I have a tractor so I was able to do most of the final grading myself and with a 3 point hitch tiller on the back of the tractor I was able to loosen the hard packed soil around the house, level it, then we still needed to hand rake the entire area.
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I first started installing lawns back in 1974 and back in the day we never trucked in topsoil to make a lawn.
We quite simply worked with whatever soil was there. And it worked!
When you truck in a bunch of topsoil two things happen.
- You take a lot of money out of your wallet and give it to somebody else.
- You take soil that is riddled with more weed seed that you can imagine and move that to your house. How crazy is that?
- And really good topsoil is pretty hard to come by these days.
But these landscapers today just have it in their head that you can’t grow grass without topsoil.
I’m sorry, but I don’ just don’t subscribe to that theory.
I’ve installed lawns in some the most hard packed clay and rocky soil imaginable and I proud to say that I’ve produced some pretty darn nice lawns.
Many also believe that if you don’t hydro-seed, your new lawn doesn’t have a chance.
Nothing could be further from the truth and I Cover that in Detail Here.
Once you have the lawn area leveled or graded as needed so no water stands in the lawn area, you are ready to start preparing the soil for the planting of the grass seed.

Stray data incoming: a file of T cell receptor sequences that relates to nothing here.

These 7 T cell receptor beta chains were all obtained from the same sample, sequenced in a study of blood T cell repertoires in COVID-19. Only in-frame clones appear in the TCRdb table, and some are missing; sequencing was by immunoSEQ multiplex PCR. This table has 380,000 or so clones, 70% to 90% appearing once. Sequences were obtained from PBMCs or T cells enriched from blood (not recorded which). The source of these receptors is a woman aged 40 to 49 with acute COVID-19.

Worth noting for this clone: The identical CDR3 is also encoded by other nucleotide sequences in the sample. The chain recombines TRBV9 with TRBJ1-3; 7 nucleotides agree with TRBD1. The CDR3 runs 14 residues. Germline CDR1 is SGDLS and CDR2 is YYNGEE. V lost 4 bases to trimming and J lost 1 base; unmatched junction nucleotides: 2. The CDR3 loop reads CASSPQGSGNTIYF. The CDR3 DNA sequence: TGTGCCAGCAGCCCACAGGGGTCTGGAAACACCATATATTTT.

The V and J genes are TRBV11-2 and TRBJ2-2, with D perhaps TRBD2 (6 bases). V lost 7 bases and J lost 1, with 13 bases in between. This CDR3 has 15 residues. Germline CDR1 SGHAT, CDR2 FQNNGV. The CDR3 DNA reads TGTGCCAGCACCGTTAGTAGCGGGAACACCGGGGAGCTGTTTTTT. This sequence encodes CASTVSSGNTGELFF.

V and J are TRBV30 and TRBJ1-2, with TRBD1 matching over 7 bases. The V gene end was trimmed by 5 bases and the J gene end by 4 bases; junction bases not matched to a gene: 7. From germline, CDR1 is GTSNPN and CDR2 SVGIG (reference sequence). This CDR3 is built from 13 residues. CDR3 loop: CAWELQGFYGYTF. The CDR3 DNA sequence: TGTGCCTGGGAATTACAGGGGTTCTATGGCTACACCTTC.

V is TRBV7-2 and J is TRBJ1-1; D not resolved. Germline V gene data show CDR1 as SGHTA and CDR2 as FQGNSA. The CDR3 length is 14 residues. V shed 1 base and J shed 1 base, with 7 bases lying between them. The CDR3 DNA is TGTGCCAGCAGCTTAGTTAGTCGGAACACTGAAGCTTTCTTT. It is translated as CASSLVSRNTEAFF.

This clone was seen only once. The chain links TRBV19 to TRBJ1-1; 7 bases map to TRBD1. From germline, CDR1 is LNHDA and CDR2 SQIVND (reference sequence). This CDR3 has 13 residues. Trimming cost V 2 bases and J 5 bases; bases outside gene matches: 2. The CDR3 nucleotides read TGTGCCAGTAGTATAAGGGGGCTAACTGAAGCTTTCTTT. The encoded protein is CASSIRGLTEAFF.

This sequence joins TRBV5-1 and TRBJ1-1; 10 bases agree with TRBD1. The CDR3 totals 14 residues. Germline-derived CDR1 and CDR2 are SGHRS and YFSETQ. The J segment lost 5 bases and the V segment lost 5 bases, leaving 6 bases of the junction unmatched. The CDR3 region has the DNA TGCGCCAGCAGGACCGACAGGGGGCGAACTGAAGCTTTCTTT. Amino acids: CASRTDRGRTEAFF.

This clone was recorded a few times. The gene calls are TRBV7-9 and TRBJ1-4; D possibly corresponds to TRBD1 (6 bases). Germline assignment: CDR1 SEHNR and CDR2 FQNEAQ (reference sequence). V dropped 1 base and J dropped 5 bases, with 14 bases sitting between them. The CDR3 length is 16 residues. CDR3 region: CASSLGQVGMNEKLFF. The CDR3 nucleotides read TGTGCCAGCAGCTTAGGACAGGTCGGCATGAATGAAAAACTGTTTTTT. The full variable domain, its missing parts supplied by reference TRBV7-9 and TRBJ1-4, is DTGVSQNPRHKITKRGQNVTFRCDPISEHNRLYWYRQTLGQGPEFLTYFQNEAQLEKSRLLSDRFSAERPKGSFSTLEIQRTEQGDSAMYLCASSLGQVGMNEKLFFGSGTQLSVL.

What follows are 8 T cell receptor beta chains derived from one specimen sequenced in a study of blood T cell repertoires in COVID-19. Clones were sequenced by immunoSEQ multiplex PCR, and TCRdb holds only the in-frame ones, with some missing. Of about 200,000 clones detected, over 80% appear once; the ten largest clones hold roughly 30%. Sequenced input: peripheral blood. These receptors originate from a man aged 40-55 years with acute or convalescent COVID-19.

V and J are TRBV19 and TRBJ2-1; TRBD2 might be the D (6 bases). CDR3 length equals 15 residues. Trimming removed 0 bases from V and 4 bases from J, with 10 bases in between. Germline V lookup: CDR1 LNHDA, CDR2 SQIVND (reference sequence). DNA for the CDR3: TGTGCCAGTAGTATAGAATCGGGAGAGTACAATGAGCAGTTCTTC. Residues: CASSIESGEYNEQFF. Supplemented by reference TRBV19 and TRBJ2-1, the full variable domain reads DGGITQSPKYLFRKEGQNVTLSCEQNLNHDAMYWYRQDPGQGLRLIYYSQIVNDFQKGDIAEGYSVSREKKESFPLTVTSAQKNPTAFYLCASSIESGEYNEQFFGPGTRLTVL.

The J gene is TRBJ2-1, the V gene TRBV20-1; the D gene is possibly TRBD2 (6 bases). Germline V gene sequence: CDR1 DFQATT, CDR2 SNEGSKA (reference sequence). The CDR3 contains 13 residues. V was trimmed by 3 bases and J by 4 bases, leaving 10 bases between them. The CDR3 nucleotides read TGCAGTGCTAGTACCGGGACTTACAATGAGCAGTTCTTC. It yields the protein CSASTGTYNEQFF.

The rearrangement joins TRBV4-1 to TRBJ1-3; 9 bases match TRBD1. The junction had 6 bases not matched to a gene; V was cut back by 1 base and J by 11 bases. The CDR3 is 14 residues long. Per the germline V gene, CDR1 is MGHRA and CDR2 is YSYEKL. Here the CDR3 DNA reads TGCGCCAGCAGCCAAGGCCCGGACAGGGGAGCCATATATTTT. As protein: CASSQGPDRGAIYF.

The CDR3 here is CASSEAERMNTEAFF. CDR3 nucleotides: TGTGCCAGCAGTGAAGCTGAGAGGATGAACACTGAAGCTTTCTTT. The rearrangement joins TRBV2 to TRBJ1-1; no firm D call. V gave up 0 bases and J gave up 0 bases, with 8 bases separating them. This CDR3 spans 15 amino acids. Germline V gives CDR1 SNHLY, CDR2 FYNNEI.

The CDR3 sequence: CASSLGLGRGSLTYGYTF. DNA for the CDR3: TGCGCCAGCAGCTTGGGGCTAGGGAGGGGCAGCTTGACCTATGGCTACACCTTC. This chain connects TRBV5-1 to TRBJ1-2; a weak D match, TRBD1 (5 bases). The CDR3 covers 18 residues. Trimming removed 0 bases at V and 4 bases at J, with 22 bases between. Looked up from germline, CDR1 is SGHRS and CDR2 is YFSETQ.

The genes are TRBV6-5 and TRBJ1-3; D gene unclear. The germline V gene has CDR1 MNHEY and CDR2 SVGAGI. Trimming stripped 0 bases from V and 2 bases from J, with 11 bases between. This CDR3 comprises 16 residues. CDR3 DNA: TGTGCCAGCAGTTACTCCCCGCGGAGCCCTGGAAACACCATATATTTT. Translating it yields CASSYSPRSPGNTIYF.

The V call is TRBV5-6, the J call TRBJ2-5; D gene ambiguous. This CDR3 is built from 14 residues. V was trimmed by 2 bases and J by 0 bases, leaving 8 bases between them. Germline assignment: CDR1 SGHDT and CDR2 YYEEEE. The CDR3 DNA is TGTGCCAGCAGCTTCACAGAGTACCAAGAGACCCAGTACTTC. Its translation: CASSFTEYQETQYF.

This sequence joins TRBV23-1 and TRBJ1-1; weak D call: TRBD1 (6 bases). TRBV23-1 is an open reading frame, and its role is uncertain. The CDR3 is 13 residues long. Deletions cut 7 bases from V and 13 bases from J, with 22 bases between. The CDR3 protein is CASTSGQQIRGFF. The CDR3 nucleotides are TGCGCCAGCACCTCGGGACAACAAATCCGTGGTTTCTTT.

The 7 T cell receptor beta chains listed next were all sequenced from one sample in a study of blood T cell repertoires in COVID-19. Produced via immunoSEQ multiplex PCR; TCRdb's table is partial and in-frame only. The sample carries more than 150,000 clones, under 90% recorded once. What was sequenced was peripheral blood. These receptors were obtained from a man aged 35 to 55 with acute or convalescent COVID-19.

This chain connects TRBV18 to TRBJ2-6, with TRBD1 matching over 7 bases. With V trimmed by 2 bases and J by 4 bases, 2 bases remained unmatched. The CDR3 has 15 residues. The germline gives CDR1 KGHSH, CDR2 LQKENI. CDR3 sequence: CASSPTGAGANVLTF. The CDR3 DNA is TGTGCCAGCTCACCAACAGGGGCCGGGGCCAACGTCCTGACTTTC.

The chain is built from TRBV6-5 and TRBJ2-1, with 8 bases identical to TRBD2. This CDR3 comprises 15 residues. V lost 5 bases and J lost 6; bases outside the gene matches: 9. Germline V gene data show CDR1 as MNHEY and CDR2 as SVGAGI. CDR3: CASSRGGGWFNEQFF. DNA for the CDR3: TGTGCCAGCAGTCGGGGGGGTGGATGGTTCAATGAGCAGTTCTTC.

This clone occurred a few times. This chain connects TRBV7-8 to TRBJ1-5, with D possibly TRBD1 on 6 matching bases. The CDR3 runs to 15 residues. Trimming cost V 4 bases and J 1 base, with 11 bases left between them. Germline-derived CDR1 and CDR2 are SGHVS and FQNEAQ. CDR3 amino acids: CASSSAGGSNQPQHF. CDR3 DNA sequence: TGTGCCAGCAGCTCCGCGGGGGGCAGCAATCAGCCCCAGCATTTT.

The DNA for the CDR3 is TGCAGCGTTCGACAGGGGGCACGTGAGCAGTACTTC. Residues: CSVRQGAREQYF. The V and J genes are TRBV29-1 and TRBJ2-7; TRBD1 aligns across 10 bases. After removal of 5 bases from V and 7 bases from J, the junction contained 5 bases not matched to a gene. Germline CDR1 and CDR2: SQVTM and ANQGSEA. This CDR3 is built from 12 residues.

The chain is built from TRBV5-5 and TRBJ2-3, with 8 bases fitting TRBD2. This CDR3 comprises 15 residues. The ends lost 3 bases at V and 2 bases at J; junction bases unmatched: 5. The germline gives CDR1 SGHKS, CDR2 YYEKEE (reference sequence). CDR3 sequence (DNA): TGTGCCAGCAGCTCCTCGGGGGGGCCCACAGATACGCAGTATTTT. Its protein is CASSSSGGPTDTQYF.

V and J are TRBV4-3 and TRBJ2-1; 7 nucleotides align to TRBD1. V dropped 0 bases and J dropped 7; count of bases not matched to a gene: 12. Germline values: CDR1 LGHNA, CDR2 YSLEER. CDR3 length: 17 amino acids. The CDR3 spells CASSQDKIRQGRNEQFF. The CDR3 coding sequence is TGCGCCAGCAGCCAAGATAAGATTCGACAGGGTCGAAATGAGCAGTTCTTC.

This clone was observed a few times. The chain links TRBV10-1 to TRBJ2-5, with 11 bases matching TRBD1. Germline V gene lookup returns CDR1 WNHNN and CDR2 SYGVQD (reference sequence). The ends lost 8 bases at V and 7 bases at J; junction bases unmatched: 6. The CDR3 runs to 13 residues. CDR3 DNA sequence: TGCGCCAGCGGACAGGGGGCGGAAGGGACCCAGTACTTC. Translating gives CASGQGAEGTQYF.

In order to effectively plant grass seed you need to create at least a little bit of a seed bed.
Ideally proceed in this order;
- Loosen the soil to a depth of at least 3 to 4 four inches.
- Hand rake the entire lawn after you’ve loosen the soil.
- Apply a seed starting lawn fertilizer.
- Spread the grass seed over the raked area.
- Broom over the seed to mix it with the soil.
- Mulch over the seeded area with straw.
Using my Mantis Tiller to prepare a seed bed for a new lawn.
As I prepared our lawn for seeding I rototilled it to a depth or at least 4″ with the tiller on my tractor.
By loosening the soil that deep you accomplish a couple of things.
One, you allow the soil to absorb water when it rains or when you water, actually watering the seed into the lawn instead of the water just running off and taking the seed with it.
This is a crazy photo but it shows the aggressiveness of the Mantis Two Cycle Tiller. If things hits something, and there were a lot of “somethings” in this lawn, it just bounces up and becomes monetarily airborne. I love this little tiller!
The second thing that you do by loosening the soil you make it much easier for the roots of the new grass plants to firmly anchor themselves in the soil to a reasonable depth.